The Gospel of Mary Magdalene

Hermetic Library Fellow T Polyphilus reviews The Gospel of Mary Magdalene by Jean-Yves Leloup, translated by Joseph Rowe, with a foreword by Jacob Needleman.

The gospel of Mary Magdalene was discovered in the late 19th century as part of the Berlin Codex; it is not part of the later Nag Hammadi finds, although they may have stoked interest in it. Translators and readers in the first few decades after its discovery tended to pass over it in favor of the Pistis Sophia. The text itself is brief and amply intriguing. Perhaps a third of the book-in-hand consists of front matter and the nine surviving pages of the Gospel. This English edition includes the original Coptic on facing pages, almost as an ornamental touch, since the book is clearly addressed more to a popular than to an academic audience. The remaining two-thirds of the volume provide a decidedly modern commentary on the text, by its translator into French, Jean-Yves Leloup.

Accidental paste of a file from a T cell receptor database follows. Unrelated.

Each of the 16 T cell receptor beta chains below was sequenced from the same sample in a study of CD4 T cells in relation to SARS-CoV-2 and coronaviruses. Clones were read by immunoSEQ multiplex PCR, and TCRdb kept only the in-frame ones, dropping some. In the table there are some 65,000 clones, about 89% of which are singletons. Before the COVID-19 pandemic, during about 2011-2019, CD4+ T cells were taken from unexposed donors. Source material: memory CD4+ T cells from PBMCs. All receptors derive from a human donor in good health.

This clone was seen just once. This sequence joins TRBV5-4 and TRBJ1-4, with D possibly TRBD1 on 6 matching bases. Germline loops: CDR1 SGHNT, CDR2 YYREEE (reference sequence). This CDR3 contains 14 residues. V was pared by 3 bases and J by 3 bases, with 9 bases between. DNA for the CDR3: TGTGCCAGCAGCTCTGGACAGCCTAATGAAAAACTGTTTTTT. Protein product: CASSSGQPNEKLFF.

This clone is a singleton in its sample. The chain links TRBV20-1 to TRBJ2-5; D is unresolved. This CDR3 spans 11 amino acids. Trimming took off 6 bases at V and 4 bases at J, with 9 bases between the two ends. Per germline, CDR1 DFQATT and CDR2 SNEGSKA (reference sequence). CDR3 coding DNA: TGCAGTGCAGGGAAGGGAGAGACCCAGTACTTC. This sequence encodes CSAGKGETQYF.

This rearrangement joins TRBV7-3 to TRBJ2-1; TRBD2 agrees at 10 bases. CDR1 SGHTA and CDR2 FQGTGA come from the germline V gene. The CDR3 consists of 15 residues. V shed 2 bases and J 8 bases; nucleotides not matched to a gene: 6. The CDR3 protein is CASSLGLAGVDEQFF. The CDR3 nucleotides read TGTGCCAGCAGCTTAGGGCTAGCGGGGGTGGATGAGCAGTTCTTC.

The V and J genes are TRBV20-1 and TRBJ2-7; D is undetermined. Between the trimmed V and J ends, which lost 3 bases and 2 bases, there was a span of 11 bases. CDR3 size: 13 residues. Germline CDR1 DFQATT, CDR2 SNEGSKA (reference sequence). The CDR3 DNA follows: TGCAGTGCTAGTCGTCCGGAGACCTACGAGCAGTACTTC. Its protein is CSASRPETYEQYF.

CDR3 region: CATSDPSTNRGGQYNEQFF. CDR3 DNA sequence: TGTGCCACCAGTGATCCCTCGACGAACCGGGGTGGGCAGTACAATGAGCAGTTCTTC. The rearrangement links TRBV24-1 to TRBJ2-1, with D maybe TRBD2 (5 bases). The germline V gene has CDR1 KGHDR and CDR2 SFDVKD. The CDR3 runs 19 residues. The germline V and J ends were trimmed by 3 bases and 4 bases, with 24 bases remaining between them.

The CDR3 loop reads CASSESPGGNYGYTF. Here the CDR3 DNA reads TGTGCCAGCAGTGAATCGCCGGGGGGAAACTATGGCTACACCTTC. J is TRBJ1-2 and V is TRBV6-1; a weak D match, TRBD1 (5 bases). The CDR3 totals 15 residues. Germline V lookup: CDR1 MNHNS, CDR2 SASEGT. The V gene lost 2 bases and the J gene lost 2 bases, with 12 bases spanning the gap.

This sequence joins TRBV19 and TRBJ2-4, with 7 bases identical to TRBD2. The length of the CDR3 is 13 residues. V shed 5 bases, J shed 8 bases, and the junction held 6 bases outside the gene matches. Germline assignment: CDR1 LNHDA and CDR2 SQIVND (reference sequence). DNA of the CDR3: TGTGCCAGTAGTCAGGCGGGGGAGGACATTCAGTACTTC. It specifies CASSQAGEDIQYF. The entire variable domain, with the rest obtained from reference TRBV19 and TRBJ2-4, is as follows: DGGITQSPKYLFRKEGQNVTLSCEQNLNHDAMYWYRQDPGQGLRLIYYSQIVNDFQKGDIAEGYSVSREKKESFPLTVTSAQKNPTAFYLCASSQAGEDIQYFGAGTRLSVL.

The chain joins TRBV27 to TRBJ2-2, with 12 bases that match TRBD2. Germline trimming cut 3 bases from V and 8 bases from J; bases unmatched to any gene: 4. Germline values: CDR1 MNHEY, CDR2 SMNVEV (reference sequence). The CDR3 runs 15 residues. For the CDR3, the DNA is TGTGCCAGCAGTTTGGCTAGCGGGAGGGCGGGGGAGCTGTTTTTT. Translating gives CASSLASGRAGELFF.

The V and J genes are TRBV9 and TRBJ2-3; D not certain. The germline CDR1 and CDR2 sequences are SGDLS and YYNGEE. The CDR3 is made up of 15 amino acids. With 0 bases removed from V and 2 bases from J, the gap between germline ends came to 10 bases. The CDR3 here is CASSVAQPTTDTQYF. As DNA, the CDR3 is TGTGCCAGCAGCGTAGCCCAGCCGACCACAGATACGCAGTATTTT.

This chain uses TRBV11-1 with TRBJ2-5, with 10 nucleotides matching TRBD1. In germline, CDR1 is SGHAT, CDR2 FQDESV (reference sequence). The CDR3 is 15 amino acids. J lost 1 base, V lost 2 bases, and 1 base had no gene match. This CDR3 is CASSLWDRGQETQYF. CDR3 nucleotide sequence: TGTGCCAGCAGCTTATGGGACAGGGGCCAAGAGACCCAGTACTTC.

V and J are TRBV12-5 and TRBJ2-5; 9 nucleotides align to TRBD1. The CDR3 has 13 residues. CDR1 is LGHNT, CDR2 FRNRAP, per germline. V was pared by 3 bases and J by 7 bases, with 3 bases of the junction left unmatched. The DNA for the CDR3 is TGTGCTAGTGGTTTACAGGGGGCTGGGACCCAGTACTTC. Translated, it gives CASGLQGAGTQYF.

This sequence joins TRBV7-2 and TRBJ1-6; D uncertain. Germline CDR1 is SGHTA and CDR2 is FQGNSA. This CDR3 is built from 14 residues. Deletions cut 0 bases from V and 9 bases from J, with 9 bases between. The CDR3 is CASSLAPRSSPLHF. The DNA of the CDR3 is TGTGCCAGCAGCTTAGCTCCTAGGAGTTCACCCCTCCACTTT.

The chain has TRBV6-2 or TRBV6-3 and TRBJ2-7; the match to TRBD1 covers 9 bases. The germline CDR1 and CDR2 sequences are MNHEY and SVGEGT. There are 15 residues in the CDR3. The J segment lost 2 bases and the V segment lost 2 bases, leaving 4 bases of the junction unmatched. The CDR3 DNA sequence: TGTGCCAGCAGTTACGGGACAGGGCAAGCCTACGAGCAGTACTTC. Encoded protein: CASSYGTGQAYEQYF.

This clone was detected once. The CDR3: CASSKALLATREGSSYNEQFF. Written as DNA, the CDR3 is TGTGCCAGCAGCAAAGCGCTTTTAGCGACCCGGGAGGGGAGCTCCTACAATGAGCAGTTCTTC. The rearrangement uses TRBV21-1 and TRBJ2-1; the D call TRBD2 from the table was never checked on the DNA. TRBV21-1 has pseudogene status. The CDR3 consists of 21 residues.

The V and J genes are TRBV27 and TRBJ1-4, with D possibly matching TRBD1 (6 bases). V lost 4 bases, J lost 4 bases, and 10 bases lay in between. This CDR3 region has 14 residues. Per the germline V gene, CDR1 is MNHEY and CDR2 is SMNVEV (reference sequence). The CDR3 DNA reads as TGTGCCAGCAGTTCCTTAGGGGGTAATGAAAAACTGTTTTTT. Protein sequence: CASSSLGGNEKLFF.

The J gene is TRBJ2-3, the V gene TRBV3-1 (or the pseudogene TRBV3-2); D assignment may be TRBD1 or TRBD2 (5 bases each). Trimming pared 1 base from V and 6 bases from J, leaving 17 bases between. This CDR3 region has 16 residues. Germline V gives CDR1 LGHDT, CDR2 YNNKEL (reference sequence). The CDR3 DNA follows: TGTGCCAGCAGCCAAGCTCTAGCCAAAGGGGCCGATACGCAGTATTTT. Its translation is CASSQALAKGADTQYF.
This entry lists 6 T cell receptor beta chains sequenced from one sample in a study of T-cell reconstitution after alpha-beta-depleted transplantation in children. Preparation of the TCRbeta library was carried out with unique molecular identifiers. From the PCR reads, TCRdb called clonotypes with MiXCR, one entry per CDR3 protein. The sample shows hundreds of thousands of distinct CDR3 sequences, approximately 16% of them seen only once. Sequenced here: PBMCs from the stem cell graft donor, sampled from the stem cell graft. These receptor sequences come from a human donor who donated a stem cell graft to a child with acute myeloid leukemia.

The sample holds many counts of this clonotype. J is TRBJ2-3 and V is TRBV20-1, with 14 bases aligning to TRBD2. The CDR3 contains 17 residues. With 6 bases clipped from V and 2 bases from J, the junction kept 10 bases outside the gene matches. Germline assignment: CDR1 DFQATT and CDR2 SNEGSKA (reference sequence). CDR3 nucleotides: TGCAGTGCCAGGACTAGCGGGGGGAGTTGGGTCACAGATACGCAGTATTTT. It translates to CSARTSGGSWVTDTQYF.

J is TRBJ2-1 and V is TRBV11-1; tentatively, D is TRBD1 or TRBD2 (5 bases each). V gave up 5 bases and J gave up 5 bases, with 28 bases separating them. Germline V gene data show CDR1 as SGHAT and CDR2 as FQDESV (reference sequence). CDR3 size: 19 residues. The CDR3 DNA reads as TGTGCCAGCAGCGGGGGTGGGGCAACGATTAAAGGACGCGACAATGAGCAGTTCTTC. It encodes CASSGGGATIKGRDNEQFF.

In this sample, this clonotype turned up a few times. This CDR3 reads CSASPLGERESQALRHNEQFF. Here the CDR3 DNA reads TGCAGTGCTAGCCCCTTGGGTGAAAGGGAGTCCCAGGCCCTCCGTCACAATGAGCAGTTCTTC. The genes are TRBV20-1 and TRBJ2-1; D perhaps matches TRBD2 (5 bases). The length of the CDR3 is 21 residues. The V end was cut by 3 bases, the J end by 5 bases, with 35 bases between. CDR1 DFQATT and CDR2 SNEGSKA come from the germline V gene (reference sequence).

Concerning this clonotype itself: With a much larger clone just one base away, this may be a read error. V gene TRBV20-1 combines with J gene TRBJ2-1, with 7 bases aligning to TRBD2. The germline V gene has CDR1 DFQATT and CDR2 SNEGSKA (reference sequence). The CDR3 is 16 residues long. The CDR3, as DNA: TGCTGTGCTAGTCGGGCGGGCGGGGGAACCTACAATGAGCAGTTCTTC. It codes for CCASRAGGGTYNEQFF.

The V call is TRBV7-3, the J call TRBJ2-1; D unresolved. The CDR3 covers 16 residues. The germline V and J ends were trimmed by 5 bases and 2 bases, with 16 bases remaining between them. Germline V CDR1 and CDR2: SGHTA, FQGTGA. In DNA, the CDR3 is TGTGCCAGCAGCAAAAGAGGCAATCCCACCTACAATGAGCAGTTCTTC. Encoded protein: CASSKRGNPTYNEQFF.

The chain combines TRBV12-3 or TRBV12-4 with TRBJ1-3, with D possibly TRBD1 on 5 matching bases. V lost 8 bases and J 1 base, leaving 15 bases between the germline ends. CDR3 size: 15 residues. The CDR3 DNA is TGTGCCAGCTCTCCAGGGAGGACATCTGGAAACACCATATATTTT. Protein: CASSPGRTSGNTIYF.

As appetizing as I found the ancient text, I was actually a little put off by the front matter. Jacob Needleman, whom I have read with enjoyment in more scholarly contexts, effuses in his foreword about “the way that is offered by all the spiritual traditions of the world.” (vi) English editors Tresemer and Cannon provide a preface called “Who Is Mary Magdalene?” in which they exhibit various sorts of credulity, including praise for the “meticulous research” in Baigent, Leigh and Lincoln’s Holy Blood, Holy Grail. (x, n.)

But Leloup’s commentary is worth reading, and on the evidence of his notes, French-to-English translator Joseph Rowe has done a capable and thoughtful job. I was not entirely sympathetic to Leloup’s perspective: his being-based metaphysic, his emphasis on deity as “creator,” and even his borderline monism were all features I could live without. Still, he artfully invokes Corbin’s mundus imaginalis, and his final pages exhort the reader to self-overcoming in a way I could not help but admire. Most surprisingly, he offered philologically-informed readings of the great Abrahamic “mountaintop” dicta, i.e. the Decalogue of Mount Sinai and the Beatitudes of Mount Eremos, that I found palatable as a Thelemite.

The ancient text has a tone rather comparable to the Gospel of Thomas. I can imagine both Christian and Thelemic neo-Gnostics putting it to good use. [via]